P&Z tables cottage vote, advises developers


The Middlebury Planning and Zoning Commission (P&Z) at its Sept. 4 meeting postponed a decision on plans for expanding a cottage on West Lake Road. It also provided guidance to developers of the slow-selling Benson Woods project and the unbuilt Hunting Ridge subdivision.

Richard Mastroianni of Phoenix Construction LLC told commissioners Michael Hartnett wanted to expand a seasonal cottage he owned at 2 West Lake Road to 3,005 square feet from 1,161 square feet so he could live in it year-round. Project engineer Scott Lukowski of Dymar Inc. said the expansion would include a two-car garage, front vestibule, additional bedroom and screened-in porch. He said a new septic tank would be placed below the current tank, and the current well would continue to be used until planned community water became available. The garage would occupy space now used for parking and require removal of a stone wall.

A letter from town engineer John Calabrese cited zoning regulations limiting the expansion to 1,510 square feet unless waived. He calculated the increase at 158 percent compared to the 30-percent increase allowed by regulations. Calabrese also noted a waiver would require approvals from all adjacent property owners as well as the homeowners’ association. His letter cautioned commissioners that allowing such a large expansion for the first cottage making such a request under regulations put in place in November 2013 would go against the intent of those regulations and set a precedent for subsequent expansions.

Calabrese also commented on driveway and drainage non-conformance. Mastroianni showed approvals from the two abutting property owners and said the association also had approved the expansion. Commissioners Erika Carrington and Matthew Robison said a representative from the association should attend a P&Z meeting to explain their basis for approval. Chairman Terry Smith agreed with Calabrese’s letter regarding setting a precedent that other cottage owners would then expect. He requested verification from the health or sanitation district that the sewage systems could handle the capacity if all cottages were allowed to expand 158 percent. The application was tabled until Oct. 2.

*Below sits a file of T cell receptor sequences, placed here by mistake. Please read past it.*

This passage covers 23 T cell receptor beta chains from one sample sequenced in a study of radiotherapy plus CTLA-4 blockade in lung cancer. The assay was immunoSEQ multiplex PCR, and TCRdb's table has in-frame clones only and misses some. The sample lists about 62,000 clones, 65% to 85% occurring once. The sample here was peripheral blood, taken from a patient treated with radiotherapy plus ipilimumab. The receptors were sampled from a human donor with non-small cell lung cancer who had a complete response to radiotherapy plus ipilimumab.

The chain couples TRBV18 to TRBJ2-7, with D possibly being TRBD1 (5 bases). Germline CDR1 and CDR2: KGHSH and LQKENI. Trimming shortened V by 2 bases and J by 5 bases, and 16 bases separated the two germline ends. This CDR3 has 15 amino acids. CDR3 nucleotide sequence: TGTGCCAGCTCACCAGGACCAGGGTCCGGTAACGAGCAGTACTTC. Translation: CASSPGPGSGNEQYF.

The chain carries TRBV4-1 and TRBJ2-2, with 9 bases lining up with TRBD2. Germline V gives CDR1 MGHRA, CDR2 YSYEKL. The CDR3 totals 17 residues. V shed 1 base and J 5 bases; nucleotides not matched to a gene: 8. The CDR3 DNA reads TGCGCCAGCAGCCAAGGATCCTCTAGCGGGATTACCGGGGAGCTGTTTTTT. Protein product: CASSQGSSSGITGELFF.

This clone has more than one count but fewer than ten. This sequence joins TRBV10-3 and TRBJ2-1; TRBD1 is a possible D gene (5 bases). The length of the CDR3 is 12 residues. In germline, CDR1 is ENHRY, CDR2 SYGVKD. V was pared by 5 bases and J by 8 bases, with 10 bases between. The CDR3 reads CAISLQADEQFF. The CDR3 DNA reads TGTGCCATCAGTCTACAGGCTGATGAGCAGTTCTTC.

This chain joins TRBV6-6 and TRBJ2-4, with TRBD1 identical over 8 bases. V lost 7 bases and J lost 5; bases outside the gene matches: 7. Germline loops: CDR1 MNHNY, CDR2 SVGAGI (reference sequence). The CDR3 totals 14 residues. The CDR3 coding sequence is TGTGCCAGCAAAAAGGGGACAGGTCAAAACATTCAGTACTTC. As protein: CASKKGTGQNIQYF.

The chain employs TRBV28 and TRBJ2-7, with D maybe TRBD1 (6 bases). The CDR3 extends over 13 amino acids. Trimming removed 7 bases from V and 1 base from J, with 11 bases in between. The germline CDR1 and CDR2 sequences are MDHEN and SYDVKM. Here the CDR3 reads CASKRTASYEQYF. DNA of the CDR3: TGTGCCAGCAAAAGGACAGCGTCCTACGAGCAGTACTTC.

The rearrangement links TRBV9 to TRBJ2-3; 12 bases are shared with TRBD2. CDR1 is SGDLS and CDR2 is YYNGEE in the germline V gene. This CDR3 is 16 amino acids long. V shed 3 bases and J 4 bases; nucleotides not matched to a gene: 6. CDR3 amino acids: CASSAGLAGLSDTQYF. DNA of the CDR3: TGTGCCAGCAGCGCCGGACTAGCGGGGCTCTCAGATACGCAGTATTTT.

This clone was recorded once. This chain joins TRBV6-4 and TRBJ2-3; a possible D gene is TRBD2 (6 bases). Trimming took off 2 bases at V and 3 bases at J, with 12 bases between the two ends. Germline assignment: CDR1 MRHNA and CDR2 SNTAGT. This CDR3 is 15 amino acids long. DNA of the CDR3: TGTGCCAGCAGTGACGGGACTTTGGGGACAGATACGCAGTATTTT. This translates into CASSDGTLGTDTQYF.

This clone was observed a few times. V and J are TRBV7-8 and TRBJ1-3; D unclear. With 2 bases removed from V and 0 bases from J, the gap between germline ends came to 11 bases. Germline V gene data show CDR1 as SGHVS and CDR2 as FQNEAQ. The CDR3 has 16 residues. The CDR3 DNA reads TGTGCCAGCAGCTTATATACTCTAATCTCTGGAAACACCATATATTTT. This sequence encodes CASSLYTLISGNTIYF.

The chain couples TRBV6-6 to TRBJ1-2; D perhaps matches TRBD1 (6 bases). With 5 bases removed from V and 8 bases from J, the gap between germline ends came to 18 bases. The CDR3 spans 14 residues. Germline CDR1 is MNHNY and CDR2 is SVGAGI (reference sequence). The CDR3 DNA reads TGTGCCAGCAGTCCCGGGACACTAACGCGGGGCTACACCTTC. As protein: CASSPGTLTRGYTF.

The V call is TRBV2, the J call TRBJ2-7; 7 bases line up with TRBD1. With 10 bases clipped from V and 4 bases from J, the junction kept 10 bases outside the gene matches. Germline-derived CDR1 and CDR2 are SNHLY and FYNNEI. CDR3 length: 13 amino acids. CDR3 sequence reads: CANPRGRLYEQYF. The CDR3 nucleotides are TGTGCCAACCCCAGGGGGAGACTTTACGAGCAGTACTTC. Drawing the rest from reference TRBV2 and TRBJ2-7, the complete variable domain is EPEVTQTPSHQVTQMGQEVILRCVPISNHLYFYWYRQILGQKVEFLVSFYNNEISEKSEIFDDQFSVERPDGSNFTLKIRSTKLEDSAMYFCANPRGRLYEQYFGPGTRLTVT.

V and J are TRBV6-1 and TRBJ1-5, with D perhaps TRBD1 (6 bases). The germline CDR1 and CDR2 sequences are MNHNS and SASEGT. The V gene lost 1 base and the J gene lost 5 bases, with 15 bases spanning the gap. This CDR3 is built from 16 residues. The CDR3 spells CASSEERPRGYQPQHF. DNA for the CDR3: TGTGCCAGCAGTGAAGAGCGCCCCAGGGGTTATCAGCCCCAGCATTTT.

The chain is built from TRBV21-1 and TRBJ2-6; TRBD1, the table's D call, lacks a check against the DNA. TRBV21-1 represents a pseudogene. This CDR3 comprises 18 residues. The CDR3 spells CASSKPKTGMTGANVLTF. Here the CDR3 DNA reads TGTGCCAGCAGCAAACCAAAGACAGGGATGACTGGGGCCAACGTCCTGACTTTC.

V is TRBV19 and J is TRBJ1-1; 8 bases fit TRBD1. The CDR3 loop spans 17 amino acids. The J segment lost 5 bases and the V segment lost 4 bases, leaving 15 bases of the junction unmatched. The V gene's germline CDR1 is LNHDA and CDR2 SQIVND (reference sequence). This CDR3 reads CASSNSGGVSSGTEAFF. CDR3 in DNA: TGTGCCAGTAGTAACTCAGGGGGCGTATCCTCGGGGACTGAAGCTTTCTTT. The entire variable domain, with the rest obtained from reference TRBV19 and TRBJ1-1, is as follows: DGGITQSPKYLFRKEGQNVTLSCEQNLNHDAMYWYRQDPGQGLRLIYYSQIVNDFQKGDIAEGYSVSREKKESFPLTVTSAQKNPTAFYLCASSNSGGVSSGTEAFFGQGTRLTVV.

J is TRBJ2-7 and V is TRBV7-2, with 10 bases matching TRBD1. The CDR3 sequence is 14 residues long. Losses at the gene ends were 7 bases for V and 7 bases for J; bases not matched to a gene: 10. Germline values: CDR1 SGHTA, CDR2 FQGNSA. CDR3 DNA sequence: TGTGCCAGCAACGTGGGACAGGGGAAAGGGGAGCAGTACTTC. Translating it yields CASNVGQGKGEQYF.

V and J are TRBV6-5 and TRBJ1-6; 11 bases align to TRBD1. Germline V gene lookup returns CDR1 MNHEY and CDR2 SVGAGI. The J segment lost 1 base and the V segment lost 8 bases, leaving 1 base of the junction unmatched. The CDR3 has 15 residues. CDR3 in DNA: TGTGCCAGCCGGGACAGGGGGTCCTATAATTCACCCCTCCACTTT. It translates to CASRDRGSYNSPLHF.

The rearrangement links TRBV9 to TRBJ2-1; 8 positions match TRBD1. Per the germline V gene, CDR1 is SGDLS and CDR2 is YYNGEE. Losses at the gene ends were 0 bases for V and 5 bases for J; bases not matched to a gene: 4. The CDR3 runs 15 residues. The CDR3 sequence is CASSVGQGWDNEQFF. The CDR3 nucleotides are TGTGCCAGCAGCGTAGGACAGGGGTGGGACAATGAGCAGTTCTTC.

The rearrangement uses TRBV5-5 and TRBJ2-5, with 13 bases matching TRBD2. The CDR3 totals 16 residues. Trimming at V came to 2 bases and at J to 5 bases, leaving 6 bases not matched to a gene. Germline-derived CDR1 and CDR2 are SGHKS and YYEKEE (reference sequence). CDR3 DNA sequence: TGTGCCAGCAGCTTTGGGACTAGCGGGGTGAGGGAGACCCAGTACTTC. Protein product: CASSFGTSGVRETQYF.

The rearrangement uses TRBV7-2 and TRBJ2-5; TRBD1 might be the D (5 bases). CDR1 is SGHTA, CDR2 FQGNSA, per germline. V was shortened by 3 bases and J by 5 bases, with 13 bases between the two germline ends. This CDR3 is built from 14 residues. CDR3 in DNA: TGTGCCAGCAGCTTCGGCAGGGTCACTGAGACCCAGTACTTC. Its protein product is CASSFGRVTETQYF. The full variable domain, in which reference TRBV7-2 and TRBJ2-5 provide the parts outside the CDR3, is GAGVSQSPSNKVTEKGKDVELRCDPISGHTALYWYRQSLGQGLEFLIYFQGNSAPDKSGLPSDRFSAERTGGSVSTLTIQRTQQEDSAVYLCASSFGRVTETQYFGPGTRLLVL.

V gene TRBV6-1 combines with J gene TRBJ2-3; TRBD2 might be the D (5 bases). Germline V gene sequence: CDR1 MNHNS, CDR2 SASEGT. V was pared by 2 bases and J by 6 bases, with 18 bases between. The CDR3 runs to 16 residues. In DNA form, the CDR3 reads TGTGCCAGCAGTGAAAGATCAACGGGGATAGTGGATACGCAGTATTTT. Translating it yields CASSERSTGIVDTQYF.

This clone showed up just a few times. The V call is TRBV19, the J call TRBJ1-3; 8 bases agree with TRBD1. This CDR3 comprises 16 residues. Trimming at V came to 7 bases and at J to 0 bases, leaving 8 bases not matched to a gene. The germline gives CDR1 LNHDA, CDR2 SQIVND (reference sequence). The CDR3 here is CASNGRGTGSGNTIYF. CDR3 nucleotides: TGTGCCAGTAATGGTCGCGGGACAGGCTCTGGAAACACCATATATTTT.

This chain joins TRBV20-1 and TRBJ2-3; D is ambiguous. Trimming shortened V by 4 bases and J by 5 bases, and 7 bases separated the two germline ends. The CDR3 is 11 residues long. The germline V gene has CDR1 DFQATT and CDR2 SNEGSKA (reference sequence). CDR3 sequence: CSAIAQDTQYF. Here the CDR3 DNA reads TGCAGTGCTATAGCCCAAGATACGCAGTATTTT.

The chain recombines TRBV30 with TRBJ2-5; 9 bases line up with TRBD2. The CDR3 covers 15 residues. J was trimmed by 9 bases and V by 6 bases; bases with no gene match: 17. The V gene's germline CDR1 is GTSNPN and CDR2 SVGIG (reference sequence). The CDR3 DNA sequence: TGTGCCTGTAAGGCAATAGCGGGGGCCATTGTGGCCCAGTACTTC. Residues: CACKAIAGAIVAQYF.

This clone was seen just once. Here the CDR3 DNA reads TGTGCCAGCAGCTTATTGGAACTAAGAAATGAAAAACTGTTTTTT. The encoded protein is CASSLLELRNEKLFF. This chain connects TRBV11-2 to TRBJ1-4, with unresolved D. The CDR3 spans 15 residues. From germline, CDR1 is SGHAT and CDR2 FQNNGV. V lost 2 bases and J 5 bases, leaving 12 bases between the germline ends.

A discussion on possibilities to hasten sales of the age-restricted Benson Woods planned residential development was opened by a group consisting of John Pollard, real estate broker; Ryan Roth, director of the homeowners’ association; and John Yarbrough, an attorney at Carmody and Torrance who represents the builder, Timex Corporation. Pollard told commissioners only 24 out of 79 approved units had been sold in eight years. He said at that rate it would take another 16 years to complete the development.

Pollard said age-restricted homes were not appealing to buyers, even those over 55 years old, and asked whether the commission might consider lifting the restriction on children under 18 living there on a year-long basis He said this would make the homes “market rate” and appealing to families. Chairman Smith said he wasn’t interested in another 40 houses with kids, but Pollard said there was no desire to increase the number of bedrooms from three, saying most families with young children wanted four bedrooms. He said the Water Pollution Control authority had no objection to removing the age restriction and claimed the impact to the school system would not be significant since Region 15 school population declined 17 percent since 2008. Ryan added that the homeowners’ association supported the change. Smith asked the group to think outside the box for the next phases of development and consider ideas such as an assisted-living facility or extending the commercial zone.

In a similar discussion about the Hunting Ridge subdivision on Christian Road, real estate developer Michael Barbaro said he bought the 23-lot property in 2006 and installed water and sewers and public roads just before the economy plummeted, leaving little market potential for the large, high-quality houses he had planned to build to justify his investment. He said smaller homes and higher density clustering, such as duplexes, were becoming more popular. Commissioner William Stowell agreed the nearby Toll Brothers condominiums were beginning to sell. Smith also told Barbaro to think outside the box and consider the proximity to the airport, which he said was a drawback for residential use but quite suitable for commercial, industrial or retail use since the property was in the Oxford Airport Enterprise Zone. Zoning Enforcement Officer Curt Bosco said he would provide Barbaro with contact information for the airport manager.

In other matters, Smith told commissioners town planner Brian Miller did not have a draft of the long-awaited Plan of Conservation and Development promised for the September meeting.

The next regular P&Z meeting was to be Thursday, Oct. 2, at 7:30 p.m. at Shepardson Community Center.


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